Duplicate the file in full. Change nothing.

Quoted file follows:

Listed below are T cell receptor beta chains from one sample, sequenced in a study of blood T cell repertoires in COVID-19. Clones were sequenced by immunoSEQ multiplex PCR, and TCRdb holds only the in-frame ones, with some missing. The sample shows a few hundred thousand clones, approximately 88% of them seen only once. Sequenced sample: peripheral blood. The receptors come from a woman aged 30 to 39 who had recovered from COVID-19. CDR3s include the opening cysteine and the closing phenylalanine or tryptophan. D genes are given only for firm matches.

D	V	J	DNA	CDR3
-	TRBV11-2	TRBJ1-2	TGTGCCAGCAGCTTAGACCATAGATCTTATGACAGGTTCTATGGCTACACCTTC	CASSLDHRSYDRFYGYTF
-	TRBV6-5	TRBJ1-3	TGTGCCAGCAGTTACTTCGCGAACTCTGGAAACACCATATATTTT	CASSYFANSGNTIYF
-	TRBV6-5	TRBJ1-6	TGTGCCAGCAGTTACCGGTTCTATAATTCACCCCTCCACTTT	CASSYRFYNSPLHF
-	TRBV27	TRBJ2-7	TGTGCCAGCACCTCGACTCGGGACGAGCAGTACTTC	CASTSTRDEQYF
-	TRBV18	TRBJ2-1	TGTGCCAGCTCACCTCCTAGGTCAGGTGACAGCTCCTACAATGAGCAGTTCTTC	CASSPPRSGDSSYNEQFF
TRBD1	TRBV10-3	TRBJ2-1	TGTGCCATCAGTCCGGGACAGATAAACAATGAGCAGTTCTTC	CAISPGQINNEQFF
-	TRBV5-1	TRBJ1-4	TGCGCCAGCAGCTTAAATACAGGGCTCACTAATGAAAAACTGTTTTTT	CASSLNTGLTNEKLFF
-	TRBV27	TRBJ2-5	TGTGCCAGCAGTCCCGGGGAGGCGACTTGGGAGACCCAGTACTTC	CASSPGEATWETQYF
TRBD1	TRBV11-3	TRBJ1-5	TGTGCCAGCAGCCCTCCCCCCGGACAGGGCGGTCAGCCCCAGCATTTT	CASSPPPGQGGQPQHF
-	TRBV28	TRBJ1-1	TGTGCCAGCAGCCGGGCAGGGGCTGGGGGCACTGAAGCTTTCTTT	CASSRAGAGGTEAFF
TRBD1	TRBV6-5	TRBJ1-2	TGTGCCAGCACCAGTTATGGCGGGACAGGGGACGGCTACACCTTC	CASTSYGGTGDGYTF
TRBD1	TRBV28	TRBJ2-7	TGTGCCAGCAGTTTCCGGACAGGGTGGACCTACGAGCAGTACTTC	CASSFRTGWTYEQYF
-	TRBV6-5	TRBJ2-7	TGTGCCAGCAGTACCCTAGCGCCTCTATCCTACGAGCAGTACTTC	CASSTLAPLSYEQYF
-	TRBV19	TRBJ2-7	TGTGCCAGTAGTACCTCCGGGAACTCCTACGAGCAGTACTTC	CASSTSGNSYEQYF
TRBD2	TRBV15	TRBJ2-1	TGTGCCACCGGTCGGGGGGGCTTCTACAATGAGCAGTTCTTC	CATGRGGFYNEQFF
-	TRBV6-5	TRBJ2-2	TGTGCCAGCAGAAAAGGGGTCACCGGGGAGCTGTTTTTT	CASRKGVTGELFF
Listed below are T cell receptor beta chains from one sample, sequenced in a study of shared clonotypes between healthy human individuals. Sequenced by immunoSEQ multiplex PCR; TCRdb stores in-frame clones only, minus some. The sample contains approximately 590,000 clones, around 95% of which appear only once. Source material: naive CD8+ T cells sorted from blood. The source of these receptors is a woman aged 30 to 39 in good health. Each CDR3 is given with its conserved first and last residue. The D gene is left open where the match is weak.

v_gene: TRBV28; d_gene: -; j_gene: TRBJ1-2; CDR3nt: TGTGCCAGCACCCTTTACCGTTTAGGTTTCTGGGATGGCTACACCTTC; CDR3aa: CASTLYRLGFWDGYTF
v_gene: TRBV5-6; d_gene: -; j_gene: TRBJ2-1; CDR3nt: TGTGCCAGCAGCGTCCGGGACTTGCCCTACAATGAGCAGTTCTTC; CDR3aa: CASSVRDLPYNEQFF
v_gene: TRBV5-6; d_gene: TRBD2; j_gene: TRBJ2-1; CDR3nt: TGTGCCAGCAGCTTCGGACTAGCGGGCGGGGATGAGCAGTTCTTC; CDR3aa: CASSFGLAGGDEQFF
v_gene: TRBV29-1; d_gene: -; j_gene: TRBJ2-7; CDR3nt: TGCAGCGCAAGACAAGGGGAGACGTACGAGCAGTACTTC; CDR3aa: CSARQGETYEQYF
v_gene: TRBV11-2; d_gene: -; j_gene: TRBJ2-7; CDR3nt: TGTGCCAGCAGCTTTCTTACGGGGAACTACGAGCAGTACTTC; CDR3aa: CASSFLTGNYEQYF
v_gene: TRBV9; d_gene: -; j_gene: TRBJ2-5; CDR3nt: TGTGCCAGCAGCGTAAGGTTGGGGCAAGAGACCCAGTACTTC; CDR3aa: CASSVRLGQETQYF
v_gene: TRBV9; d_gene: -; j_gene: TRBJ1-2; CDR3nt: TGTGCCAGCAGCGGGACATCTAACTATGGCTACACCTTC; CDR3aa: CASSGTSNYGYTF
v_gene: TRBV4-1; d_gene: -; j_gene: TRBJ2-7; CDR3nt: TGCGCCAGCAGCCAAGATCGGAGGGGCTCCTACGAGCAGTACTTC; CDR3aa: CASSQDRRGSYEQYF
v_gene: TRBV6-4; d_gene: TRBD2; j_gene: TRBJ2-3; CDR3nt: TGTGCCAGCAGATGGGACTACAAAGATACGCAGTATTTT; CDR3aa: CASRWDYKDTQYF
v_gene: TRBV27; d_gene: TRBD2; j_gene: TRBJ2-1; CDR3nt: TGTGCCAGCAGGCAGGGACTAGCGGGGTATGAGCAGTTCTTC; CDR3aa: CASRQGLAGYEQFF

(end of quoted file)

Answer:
Listed below are T cell receptor beta chains from one sample, sequenced in a study of blood T cell repertoires in COVID-19. Clones were sequenced by immunoSEQ multiplex PCR, and TCRdb holds only the in-frame ones, with some missing. The sample shows a few hundred thousand clones, approximately 88% of them seen only once. Sequenced sample: peripheral blood. The receptors come from a woman aged 30 to 39 who had recovered from COVID-19. CDR3s include the opening cysteine and the closing phenylalanine or tryptophan. D genes are given only for firm matches.

D	V	J	DNA	CDR3
-	TRBV11-2	TRBJ1-2	TGTGCCAGCAGCTTAGACCATAGATCTTATGACAGGTTCTATGGCTACACCTTC	CASSLDHRSYDRFYGYTF
-	TRBV6-5	TRBJ1-3	TGTGCCAGCAGTTACTTCGCGAACTCTGGAAACACCATATATTTT	CASSYFANSGNTIYF
-	TRBV6-5	TRBJ1-6	TGTGCCAGCAGTTACCGGTTCTATAATTCACCCCTCCACTTT	CASSYRFYNSPLHF
-	TRBV27	TRBJ2-7	TGTGCCAGCACCTCGACTCGGGACGAGCAGTACTTC	CASTSTRDEQYF
-	TRBV18	TRBJ2-1	TGTGCCAGCTCACCTCCTAGGTCAGGTGACAGCTCCTACAATGAGCAGTTCTTC	CASSPPRSGDSSYNEQFF
TRBD1	TRBV10-3	TRBJ2-1	TGTGCCATCAGTCCGGGACAGATAAACAATGAGCAGTTCTTC	CAISPGQINNEQFF
-	TRBV5-1	TRBJ1-4	TGCGCCAGCAGCTTAAATACAGGGCTCACTAATGAAAAACTGTTTTTT	CASSLNTGLTNEKLFF
-	TRBV27	TRBJ2-5	TGTGCCAGCAGTCCCGGGGAGGCGACTTGGGAGACCCAGTACTTC	CASSPGEATWETQYF
TRBD1	TRBV11-3	TRBJ1-5	TGTGCCAGCAGCCCTCCCCCCGGACAGGGCGGTCAGCCCCAGCATTTT	CASSPPPGQGGQPQHF
-	TRBV28	TRBJ1-1	TGTGCCAGCAGCCGGGCAGGGGCTGGGGGCACTGAAGCTTTCTTT	CASSRAGAGGTEAFF
TRBD1	TRBV6-5	TRBJ1-2	TGTGCCAGCACCAGTTATGGCGGGACAGGGGACGGCTACACCTTC	CASTSYGGTGDGYTF
TRBD1	TRBV28	TRBJ2-7	TGTGCCAGCAGTTTCCGGACAGGGTGGACCTACGAGCAGTACTTC	CASSFRTGWTYEQYF
-	TRBV6-5	TRBJ2-7	TGTGCCAGCAGTACCCTAGCGCCTCTATCCTACGAGCAGTACTTC	CASSTLAPLSYEQYF
-	TRBV19	TRBJ2-7	TGTGCCAGTAGTACCTCCGGGAACTCCTACGAGCAGTACTTC	CASSTSGNSYEQYF
TRBD2	TRBV15	TRBJ2-1	TGTGCCACCGGTCGGGGGGGCTTCTACAATGAGCAGTTCTTC	CATGRGGFYNEQFF
-	TRBV6-5	TRBJ2-2	TGTGCCAGCAGAAAAGGGGTCACCGGGGAGCTGTTTTTT	CASRKGVTGELFF
Listed below are T cell receptor beta chains from one sample, sequenced in a study of shared clonotypes between healthy human individuals. Sequenced by immunoSEQ multiplex PCR; TCRdb stores in-frame clones only, minus some. The sample contains approximately 590,000 clones, around 95% of which appear only once. Source material: naive CD8+ T cells sorted from blood. The source of these receptors is a woman aged 30 to 39 in good health. Each CDR3 is given with its conserved first and last residue. The D gene is left open where the match is weak.

v_gene: TRBV28; d_gene: -; j_gene: TRBJ1-2; CDR3nt: TGTGCCAGCACCCTTTACCGTTTAGGTTTCTGGGATGGCTACACCTTC; CDR3aa: CASTLYRLGFWDGYTF
v_gene: TRBV5-6; d_gene: -; j_gene: TRBJ2-1; CDR3nt: TGTGCCAGCAGCGTCCGGGACTTGCCCTACAATGAGCAGTTCTTC; CDR3aa: CASSVRDLPYNEQFF
v_gene: TRBV5-6; d_gene: TRBD2; j_gene: TRBJ2-1; CDR3nt: TGTGCCAGCAGCTTCGGACTAGCGGGCGGGGATGAGCAGTTCTTC; CDR3aa: CASSFGLAGGDEQFF
v_gene: TRBV29-1; d_gene: -; j_gene: TRBJ2-7; CDR3nt: TGCAGCGCAAGACAAGGGGAGACGTACGAGCAGTACTTC; CDR3aa: CSARQGETYEQYF
v_gene: TRBV11-2; d_gene: -; j_gene: TRBJ2-7; CDR3nt: TGTGCCAGCAGCTTTCTTACGGGGAACTACGAGCAGTACTTC; CDR3aa: CASSFLTGNYEQYF
v_gene: TRBV9; d_gene: -; j_gene: TRBJ2-5; CDR3nt: TGTGCCAGCAGCGTAAGGTTGGGGCAAGAGACCCAGTACTTC; CDR3aa: CASSVRLGQETQYF
v_gene: TRBV9; d_gene: -; j_gene: TRBJ1-2; CDR3nt: TGTGCCAGCAGCGGGACATCTAACTATGGCTACACCTTC; CDR3aa: CASSGTSNYGYTF
v_gene: TRBV4-1; d_gene: -; j_gene: TRBJ2-7; CDR3nt: TGCGCCAGCAGCCAAGATCGGAGGGGCTCCTACGAGCAGTACTTC; CDR3aa: CASSQDRRGSYEQYF
v_gene: TRBV6-4; d_gene: TRBD2; j_gene: TRBJ2-3; CDR3nt: TGTGCCAGCAGATGGGACTACAAAGATACGCAGTATTTT; CDR3aa: CASRWDYKDTQYF
v_gene: TRBV27; d_gene: TRBD2; j_gene: TRBJ2-1; CDR3nt: TGTGCCAGCAGGCAGGGACTAGCGGGGTATGAGCAGTTCTTC; CDR3aa: CASRQGLAGYEQFF